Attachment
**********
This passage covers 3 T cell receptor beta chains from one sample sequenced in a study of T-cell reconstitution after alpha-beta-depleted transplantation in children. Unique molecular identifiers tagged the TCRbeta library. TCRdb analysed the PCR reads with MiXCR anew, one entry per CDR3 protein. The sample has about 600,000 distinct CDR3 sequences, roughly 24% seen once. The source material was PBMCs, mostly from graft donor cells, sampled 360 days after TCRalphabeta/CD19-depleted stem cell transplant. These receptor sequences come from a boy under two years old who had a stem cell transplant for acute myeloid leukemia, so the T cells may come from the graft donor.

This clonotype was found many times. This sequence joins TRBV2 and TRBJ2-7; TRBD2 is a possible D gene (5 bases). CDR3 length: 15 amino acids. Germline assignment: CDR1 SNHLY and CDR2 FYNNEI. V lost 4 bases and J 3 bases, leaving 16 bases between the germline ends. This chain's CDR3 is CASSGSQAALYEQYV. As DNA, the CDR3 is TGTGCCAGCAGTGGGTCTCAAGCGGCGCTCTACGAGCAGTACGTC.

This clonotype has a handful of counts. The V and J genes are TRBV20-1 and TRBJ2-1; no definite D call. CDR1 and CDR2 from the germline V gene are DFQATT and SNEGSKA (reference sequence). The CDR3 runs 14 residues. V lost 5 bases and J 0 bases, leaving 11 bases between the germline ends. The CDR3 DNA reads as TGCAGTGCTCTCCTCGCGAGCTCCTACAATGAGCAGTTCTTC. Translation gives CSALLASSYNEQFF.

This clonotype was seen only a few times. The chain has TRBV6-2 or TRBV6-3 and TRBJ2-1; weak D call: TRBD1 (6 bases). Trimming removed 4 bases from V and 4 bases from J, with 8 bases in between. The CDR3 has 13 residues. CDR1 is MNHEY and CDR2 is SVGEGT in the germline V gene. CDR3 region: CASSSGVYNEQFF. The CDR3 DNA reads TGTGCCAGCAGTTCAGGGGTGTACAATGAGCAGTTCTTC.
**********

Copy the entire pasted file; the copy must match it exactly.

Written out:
This passage covers 3 T cell receptor beta chains from one sample sequenced in a study of T-cell reconstitution after alpha-beta-depleted transplantation in children. Unique molecular identifiers tagged the TCRbeta library. TCRdb analysed the PCR reads with MiXCR anew, one entry per CDR3 protein. The sample has about 600,000 distinct CDR3 sequences, roughly 24% seen once. The source material was PBMCs, mostly from graft donor cells, sampled 360 days after TCRalphabeta/CD19-depleted stem cell transplant. These receptor sequences come from a boy under two years old who had a stem cell transplant for acute myeloid leukemia, so the T cells may come from the graft donor.

This clonotype was found many times. This sequence joins TRBV2 and TRBJ2-7; TRBD2 is a possible D gene (5 bases). CDR3 length: 15 amino acids. Germline assignment: CDR1 SNHLY and CDR2 FYNNEI. V lost 4 bases and J 3 bases, leaving 16 bases between the germline ends. This chain's CDR3 is CASSGSQAALYEQYV. As DNA, the CDR3 is TGTGCCAGCAGTGGGTCTCAAGCGGCGCTCTACGAGCAGTACGTC.

This clonotype has a handful of counts. The V and J genes are TRBV20-1 and TRBJ2-1; no definite D call. CDR1 and CDR2 from the germline V gene are DFQATT and SNEGSKA (reference sequence). The CDR3 runs 14 residues. V lost 5 bases and J 0 bases, leaving 11 bases between the germline ends. The CDR3 DNA reads as TGCAGTGCTCTCCTCGCGAGCTCCTACAATGAGCAGTTCTTC. Translation gives CSALLASSYNEQFF.

This clonotype was seen only a few times. The chain has TRBV6-2 or TRBV6-3 and TRBJ2-1; weak D call: TRBD1 (6 bases). Trimming removed 4 bases from V and 4 bases from J, with 8 bases in between. The CDR3 has 13 residues. CDR1 is MNHEY and CDR2 is SVGEGT in the germline V gene. CDR3 region: CASSSGVYNEQFF. The CDR3 DNA reads TGTGCCAGCAGTTCAGGGGTGTACAATGAGCAGTTCTTC.